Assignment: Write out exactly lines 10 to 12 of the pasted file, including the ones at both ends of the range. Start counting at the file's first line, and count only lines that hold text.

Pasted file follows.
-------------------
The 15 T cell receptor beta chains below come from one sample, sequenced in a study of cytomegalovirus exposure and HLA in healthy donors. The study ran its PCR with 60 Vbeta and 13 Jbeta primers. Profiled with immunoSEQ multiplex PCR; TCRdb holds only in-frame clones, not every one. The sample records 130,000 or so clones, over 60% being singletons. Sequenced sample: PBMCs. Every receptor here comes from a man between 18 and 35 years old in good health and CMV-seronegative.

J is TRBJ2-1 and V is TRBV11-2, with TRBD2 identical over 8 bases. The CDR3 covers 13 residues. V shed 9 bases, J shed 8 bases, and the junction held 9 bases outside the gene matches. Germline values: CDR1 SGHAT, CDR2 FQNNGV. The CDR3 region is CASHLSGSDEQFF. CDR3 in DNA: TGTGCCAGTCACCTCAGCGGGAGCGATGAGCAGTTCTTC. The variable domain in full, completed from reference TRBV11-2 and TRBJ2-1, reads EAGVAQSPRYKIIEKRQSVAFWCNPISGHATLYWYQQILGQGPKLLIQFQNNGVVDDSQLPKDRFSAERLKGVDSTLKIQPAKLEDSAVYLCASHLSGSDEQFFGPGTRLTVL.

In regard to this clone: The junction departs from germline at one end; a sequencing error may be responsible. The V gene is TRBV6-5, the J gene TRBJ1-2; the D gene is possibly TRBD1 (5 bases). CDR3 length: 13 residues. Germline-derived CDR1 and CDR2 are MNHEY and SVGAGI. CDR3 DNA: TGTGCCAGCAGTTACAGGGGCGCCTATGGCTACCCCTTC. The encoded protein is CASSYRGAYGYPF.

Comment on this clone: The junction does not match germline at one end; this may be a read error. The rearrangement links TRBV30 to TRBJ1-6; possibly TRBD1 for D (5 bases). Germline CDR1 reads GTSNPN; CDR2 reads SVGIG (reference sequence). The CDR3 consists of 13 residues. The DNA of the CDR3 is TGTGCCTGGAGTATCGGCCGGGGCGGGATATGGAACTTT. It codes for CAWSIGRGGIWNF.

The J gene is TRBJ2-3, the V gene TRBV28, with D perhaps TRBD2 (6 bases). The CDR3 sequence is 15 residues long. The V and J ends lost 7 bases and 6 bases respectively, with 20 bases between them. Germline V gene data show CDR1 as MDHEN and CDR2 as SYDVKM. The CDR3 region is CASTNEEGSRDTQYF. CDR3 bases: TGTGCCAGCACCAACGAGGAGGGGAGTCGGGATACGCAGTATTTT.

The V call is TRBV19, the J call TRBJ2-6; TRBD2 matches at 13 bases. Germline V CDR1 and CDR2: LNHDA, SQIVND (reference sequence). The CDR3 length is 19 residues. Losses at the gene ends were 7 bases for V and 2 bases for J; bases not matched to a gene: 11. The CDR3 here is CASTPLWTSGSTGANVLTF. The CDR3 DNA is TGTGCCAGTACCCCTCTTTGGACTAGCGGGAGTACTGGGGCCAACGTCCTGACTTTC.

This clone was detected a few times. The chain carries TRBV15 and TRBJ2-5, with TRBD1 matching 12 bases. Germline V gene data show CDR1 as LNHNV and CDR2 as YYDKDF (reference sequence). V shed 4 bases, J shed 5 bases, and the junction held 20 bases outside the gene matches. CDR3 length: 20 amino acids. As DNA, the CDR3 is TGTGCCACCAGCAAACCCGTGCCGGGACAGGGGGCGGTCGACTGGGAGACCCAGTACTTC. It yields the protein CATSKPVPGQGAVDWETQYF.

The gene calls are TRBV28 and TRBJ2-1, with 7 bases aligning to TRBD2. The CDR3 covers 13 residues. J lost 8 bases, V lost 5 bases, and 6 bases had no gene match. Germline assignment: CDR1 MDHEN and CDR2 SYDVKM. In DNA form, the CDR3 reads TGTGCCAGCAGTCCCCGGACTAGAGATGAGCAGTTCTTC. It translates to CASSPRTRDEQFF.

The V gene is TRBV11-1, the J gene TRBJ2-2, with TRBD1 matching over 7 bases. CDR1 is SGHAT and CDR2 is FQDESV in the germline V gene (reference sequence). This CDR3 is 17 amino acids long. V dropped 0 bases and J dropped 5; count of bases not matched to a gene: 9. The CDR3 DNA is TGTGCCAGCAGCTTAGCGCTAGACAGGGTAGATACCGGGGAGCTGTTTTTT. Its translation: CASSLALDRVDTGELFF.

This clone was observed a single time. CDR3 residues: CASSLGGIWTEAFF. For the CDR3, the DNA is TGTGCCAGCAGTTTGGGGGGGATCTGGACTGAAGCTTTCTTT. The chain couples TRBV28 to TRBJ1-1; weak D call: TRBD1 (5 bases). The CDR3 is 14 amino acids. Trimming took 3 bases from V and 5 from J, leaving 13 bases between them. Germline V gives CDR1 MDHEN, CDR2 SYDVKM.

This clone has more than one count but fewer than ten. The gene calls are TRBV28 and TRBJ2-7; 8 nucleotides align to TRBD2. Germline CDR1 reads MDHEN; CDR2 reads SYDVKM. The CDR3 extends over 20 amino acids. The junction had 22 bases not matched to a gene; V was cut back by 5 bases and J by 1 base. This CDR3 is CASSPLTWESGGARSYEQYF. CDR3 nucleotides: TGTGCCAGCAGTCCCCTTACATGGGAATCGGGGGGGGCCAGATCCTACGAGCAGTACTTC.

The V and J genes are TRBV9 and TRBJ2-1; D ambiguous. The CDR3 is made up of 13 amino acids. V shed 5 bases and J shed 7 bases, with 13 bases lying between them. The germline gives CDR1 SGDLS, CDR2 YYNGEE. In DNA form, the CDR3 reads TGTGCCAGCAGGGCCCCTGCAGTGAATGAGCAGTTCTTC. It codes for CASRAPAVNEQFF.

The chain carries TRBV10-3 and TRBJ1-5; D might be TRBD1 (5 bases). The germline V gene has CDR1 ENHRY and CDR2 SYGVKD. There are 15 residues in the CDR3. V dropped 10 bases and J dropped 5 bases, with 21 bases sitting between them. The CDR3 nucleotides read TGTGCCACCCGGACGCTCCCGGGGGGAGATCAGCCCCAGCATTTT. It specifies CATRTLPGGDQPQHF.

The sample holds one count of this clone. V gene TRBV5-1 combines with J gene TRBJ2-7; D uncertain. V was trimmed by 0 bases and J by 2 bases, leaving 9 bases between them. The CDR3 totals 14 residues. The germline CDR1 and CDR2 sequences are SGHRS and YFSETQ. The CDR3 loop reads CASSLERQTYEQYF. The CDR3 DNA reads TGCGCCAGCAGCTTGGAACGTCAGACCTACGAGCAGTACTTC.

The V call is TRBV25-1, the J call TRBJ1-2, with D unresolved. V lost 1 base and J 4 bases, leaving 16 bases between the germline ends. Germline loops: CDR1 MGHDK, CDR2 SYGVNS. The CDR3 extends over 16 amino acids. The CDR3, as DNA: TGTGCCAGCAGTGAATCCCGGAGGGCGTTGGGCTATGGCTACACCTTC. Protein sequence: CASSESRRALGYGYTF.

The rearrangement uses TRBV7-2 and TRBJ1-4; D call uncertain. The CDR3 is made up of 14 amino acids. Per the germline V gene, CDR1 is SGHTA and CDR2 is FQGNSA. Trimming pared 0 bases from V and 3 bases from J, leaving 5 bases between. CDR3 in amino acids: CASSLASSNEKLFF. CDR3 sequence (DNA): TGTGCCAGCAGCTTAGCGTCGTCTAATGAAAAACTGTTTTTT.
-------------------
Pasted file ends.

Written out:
This clone was observed a single time. CDR3 residues: CASSLGGIWTEAFF. For the CDR3, the DNA is TGTGCCAGCAGTTTGGGGGGGATCTGGACTGAAGCTTTCTTT. The chain couples TRBV28 to TRBJ1-1; weak D call: TRBD1 (5 bases). The CDR3 is 14 amino acids. Trimming took 3 bases from V and 5 from J, leaving 13 bases between them. Germline V gives CDR1 MDHEN, CDR2 SYDVKM.

This clone has more than one count but fewer than ten. The gene calls are TRBV28 and TRBJ2-7; 8 nucleotides align to TRBD2. Germline CDR1 reads MDHEN; CDR2 reads SYDVKM. The CDR3 extends over 20 amino acids. The junction had 22 bases not matched to a gene; V was cut back by 5 bases and J by 1 base. This CDR3 is CASSPLTWESGGARSYEQYF. CDR3 nucleotides: TGTGCCAGCAGTCCCCTTACATGGGAATCGGGGGGGGCCAGATCCTACGAGCAGTACTTC.

The V and J genes are TRBV9 and TRBJ2-1; D ambiguous. The CDR3 is made up of 13 amino acids. V shed 5 bases and J shed 7 bases, with 13 bases lying between them. The germline gives CDR1 SGDLS, CDR2 YYNGEE. In DNA form, the CDR3 reads TGTGCCAGCAGGGCCCCTGCAGTGAATGAGCAGTTCTTC. It codes for CASRAPAVNEQFF.